By Luis Miguel
It won’t be long before adolescents are casting ballots if the far-left wing of the Democrat Party further consolidates its power.
Progressive Democrats in the House of Representatives attempted to add an amendment to the H.R. 1 elections bill, which was passed in the chamber on Wednesday, that would have lowered the federal voting age to 16, rather than the current 18.
Although the measure failed with a 125-302 vote, the effort was notable because it nonetheless garnered the support of the majority of the Democrats in the House. A total of 125 of the party’s representatives were for it, with only 93 against.
“A sixteen-year-old in 2021 possesses a wisdom and a maturity that comes from 2021 challenges, 2021 hardships, and 2021 threats,” said Representative Ayanna Pressley (D-Mass.), one of the members of Congress behind the amendment to lower the voting age. “Now is the time for us to demonstrate the courage that matches the challenges of the modern-day sixteen- and seventeen-year-old.”
“Our young people, including 16- and 17-year-olds, continue to fight and advocate for so many issues that they are passionate about from gun safety to the climate crisis,” said Representative Grace Meng (D-N.Y.), who introduced the measure with Pressley and Representative Jan Schakowsky (D-Ill.). “They have been tremendously engaged on policies affecting their lives and their futures. Their activism, determination, and efforts to demand change are inspirational and have truly impacted our nation.”
Meng further argued, “After all, 16- and 17-year-olds are legally permitted to work and drive. They also pay federal income taxes. I believe that it is right and fair to also allow them to vote. Let’s let them be heard and make their voices count. Let’s give them a say in choosing who they want their government representatives to be.”
In a Facebook Live conversation with Representative Barbara Lee (D-Calif.) and author Ibram X. Kendi, Pressley maintained she was “shocked by how polarizing an issue this was, and listen, when I would tell people [the late Representative] John Lewis is an original co-sponsor of this — you know, our young people deserve to have a stakeholder in our democracy.”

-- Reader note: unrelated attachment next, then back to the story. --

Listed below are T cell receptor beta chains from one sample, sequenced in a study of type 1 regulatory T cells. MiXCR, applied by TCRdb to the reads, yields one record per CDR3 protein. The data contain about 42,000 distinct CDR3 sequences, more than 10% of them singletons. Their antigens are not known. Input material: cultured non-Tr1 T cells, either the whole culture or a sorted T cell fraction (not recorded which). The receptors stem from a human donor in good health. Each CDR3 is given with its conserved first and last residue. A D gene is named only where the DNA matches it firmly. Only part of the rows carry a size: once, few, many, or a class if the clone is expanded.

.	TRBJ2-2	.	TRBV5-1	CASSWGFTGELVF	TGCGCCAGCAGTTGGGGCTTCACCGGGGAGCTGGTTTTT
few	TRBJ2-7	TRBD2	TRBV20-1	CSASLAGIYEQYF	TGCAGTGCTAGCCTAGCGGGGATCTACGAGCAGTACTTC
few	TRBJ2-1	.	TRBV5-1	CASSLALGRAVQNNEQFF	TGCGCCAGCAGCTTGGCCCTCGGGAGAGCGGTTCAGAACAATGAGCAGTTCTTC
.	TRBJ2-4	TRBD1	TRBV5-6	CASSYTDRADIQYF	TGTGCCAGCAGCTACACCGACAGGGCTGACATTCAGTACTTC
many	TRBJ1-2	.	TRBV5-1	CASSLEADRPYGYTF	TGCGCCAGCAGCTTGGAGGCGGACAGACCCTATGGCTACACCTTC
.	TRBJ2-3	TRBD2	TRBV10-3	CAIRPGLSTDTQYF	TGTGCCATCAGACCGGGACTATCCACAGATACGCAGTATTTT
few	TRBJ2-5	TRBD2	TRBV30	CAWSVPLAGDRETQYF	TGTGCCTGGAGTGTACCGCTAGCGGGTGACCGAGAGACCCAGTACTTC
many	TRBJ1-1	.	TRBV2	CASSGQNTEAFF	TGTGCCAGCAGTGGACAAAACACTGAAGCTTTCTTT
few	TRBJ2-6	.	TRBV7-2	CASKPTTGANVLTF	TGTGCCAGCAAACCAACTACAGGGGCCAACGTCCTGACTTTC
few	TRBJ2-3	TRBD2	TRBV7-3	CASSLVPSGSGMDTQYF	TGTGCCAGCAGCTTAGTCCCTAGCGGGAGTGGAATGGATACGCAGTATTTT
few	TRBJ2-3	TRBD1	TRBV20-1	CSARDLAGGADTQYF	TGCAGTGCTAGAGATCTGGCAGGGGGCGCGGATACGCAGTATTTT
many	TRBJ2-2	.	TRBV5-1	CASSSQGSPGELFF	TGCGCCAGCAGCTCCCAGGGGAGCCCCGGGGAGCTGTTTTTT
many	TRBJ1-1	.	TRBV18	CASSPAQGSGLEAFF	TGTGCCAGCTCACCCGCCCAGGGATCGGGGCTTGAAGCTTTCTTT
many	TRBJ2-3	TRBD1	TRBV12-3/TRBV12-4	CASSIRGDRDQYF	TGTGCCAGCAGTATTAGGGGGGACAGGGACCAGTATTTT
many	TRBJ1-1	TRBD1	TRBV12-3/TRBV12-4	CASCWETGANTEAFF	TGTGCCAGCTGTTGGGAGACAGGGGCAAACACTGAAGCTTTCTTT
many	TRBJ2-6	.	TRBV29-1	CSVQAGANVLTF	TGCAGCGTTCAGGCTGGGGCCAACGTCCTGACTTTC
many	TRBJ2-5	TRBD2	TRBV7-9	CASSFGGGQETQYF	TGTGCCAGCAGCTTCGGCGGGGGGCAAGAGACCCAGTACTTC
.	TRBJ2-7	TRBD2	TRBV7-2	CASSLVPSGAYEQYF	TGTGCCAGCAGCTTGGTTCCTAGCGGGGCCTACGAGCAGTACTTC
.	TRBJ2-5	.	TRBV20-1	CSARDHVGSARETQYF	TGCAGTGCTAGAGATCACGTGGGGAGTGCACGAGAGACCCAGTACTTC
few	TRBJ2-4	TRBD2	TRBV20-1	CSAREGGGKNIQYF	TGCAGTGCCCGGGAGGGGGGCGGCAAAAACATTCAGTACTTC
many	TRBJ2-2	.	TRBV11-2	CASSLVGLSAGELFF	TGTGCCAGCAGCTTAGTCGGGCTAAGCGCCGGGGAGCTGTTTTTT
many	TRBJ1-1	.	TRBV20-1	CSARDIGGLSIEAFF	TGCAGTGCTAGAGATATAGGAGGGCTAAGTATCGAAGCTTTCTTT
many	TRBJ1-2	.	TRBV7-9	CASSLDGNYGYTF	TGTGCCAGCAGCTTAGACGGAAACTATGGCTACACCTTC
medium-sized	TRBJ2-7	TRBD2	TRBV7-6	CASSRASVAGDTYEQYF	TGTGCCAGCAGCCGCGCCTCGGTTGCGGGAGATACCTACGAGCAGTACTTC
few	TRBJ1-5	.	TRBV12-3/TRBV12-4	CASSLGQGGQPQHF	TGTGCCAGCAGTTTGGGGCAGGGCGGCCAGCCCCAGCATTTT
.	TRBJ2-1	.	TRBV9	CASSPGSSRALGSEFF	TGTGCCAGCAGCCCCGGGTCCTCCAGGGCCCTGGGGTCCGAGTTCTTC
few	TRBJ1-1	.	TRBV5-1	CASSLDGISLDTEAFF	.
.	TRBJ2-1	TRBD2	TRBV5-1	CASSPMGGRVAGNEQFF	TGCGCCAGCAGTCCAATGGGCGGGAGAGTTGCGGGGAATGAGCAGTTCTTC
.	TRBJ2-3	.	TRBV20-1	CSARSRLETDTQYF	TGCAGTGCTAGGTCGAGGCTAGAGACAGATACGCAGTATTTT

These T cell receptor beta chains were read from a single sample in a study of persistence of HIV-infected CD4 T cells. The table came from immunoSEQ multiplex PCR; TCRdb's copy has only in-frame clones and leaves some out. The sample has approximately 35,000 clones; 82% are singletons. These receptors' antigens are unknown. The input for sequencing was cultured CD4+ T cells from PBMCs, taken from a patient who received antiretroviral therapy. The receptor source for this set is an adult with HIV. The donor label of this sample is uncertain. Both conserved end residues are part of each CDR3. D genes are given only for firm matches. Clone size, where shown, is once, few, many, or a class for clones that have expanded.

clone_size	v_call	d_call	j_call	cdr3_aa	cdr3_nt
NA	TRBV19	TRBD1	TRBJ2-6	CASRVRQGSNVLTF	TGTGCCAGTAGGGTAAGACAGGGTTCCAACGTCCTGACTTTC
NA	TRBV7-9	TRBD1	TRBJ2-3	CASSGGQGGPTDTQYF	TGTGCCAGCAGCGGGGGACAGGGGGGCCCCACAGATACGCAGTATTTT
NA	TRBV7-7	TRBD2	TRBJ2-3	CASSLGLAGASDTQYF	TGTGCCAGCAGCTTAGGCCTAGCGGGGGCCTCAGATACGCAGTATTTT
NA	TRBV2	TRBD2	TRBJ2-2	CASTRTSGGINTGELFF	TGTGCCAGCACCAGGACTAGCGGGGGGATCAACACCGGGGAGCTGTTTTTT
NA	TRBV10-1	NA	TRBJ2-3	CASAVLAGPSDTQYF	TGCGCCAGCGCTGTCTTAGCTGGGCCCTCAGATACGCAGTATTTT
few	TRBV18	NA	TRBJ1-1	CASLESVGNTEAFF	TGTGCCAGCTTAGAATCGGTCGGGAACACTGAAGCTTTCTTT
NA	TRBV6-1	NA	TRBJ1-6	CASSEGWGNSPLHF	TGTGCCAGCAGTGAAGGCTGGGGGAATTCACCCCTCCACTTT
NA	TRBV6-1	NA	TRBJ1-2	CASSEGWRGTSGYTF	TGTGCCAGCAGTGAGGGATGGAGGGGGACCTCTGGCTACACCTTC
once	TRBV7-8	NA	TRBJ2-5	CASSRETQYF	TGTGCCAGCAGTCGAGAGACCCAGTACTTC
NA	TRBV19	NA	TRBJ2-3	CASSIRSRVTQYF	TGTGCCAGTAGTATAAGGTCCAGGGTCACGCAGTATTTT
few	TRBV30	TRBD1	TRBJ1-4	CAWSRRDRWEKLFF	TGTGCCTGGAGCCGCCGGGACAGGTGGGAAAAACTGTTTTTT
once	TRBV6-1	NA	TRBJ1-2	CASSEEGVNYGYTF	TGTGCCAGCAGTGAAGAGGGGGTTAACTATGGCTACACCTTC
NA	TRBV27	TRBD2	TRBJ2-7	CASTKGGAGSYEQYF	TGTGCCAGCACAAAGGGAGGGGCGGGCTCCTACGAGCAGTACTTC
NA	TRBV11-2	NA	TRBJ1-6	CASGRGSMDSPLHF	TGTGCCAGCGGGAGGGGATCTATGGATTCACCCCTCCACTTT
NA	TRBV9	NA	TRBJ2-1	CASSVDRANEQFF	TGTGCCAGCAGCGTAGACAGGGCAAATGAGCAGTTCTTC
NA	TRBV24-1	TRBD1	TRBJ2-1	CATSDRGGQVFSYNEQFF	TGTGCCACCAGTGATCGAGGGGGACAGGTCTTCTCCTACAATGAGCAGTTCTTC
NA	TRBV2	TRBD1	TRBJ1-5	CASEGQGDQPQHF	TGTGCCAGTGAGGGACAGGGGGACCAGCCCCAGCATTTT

The amendment to lower the voting age was first attached to H.R. 1 in March of 2019, when the measure was killed after getting just 126 votes in the House.
The controversial H.R. 1, also known as the “For the People Act,” is a bill that would force states to eliminate safeguards against electoral fraud with the ostensible aim of promoting democracy, but which critics say would weaken election integrity and result in the federalization of elections.
Among the changes the legislation would cause would be mandating nationwide universal mail-in voting and requiring automatic and same-day registration while limiting states’ and localities’ ability to purge voter rolls. One of the biggest changes it would make would be to give independent commissions the job of drawing congressional districts, rather than letting state legislatures do it as the Constitution demands and as is currently the case.
The “For the People Act” would even provide a 6:1 taxpayer-funded match to federal campaigns for donations up to $200. This means that for a $200 donation, a candidate would get a federal match of $1,200.
In other words, if signed into law, H.R. 1 would cement many of the practices that observers on the Right believe contributed to voter fraud that threw the election in Joe Biden’s favor.
In 2019, House Speaker Nancy Pelosi (D-Calif.) affirmed that she’s in favor of lowering the voting age.
“I think it’s really important to capture kids when they’re in high school, when they’re interested in all of this, when they’re learning about government, to be able to vote,” she said then.
As with the rest of the changes packed into H.R. 1, Democrats believe lowering the voting age would improve their chances come election season. After all, it’s the conventional wisdom that voters tend to become more conservative in their political views as they grow older.
Like the election-related items on the Democrat agenda, such as eliminating the Electoral College and giving statehood to Washington, D.C., and Puerto Rico, the aim is arguably less about “equity” and improving “democracy” than it is about expanding demographics sure to increase their power.
Both Puerto Rico and D.C., for example, given their current political makeup, would become blue states, meaning there would be more Democrats in the House and Senate and more electoral votes for the Democrat presidential candidate every election year.